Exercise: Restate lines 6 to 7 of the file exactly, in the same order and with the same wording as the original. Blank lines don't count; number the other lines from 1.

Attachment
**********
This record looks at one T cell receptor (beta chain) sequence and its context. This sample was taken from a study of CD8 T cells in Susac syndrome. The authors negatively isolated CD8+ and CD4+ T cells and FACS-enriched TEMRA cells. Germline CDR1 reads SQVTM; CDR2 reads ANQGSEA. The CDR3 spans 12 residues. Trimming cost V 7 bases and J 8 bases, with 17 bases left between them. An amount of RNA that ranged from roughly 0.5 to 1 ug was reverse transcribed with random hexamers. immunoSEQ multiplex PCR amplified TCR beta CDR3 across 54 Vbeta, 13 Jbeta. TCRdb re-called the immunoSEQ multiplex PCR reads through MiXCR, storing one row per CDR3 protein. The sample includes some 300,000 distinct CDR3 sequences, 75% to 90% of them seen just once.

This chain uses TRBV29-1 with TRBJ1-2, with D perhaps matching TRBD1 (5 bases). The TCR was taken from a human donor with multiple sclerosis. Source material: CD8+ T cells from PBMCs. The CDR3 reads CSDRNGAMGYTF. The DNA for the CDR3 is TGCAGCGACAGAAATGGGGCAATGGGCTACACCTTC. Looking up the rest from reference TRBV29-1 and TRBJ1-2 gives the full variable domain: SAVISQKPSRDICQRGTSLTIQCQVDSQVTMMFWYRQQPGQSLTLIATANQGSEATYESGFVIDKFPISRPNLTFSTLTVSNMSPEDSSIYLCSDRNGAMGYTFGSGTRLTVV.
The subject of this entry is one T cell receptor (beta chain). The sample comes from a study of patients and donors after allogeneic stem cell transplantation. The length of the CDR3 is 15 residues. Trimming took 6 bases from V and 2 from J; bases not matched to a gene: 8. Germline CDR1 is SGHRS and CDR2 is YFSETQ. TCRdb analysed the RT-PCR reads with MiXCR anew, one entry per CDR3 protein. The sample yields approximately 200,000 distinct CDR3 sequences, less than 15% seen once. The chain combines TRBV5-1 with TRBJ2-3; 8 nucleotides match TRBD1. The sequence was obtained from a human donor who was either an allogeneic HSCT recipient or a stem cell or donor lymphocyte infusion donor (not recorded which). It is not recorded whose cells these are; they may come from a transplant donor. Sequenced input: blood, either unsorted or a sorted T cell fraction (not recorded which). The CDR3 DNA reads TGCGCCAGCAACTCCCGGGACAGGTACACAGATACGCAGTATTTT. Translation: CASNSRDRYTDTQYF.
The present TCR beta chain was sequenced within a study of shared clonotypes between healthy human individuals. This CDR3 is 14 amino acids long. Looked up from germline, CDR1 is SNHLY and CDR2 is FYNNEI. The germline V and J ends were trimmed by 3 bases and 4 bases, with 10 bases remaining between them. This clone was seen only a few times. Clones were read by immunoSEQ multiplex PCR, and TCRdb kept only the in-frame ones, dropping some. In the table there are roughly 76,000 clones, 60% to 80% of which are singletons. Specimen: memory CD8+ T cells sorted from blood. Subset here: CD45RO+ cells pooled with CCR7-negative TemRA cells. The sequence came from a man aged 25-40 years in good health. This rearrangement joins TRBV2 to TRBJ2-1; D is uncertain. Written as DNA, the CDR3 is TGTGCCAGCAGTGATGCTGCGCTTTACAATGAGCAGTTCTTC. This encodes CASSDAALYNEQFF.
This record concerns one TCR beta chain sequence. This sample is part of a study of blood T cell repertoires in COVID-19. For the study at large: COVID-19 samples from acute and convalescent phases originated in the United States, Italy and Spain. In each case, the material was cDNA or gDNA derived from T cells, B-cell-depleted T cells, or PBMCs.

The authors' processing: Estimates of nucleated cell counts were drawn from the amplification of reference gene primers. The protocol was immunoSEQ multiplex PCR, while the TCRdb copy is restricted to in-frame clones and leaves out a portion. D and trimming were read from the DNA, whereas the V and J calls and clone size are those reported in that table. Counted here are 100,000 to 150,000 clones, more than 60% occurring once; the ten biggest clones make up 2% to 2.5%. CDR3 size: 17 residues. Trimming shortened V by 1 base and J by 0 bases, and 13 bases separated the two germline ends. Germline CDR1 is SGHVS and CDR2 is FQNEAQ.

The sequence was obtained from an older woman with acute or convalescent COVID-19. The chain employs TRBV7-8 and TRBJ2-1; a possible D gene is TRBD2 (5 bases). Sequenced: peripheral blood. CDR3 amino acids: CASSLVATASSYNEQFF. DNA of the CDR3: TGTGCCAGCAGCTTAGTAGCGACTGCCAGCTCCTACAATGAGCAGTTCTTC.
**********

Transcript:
The authors' processing: Estimates of nucleated cell counts were drawn from the amplification of reference gene primers. The protocol was immunoSEQ multiplex PCR, while the TCRdb copy is restricted to in-frame clones and leaves out a portion. D and trimming were read from the DNA, whereas the V and J calls and clone size are those reported in that table. Counted here are 100,000 to 150,000 clones, more than 60% occurring once; the ten biggest clones make up 2% to 2.5%. CDR3 size: 17 residues. Trimming shortened V by 1 base and J by 0 bases, and 13 bases separated the two germline ends. Germline CDR1 is SGHVS and CDR2 is FQNEAQ.

The sequence was obtained from an older woman with acute or convalescent COVID-19. The chain employs TRBV7-8 and TRBJ2-1; a possible D gene is TRBD2 (5 bases). Sequenced: peripheral blood. CDR3 amino acids: CASSLVATASSYNEQFF. DNA of the CDR3: TGTGCCAGCAGCTTAGTAGCGACTGCCAGCTCCTACAATGAGCAGTTCTTC.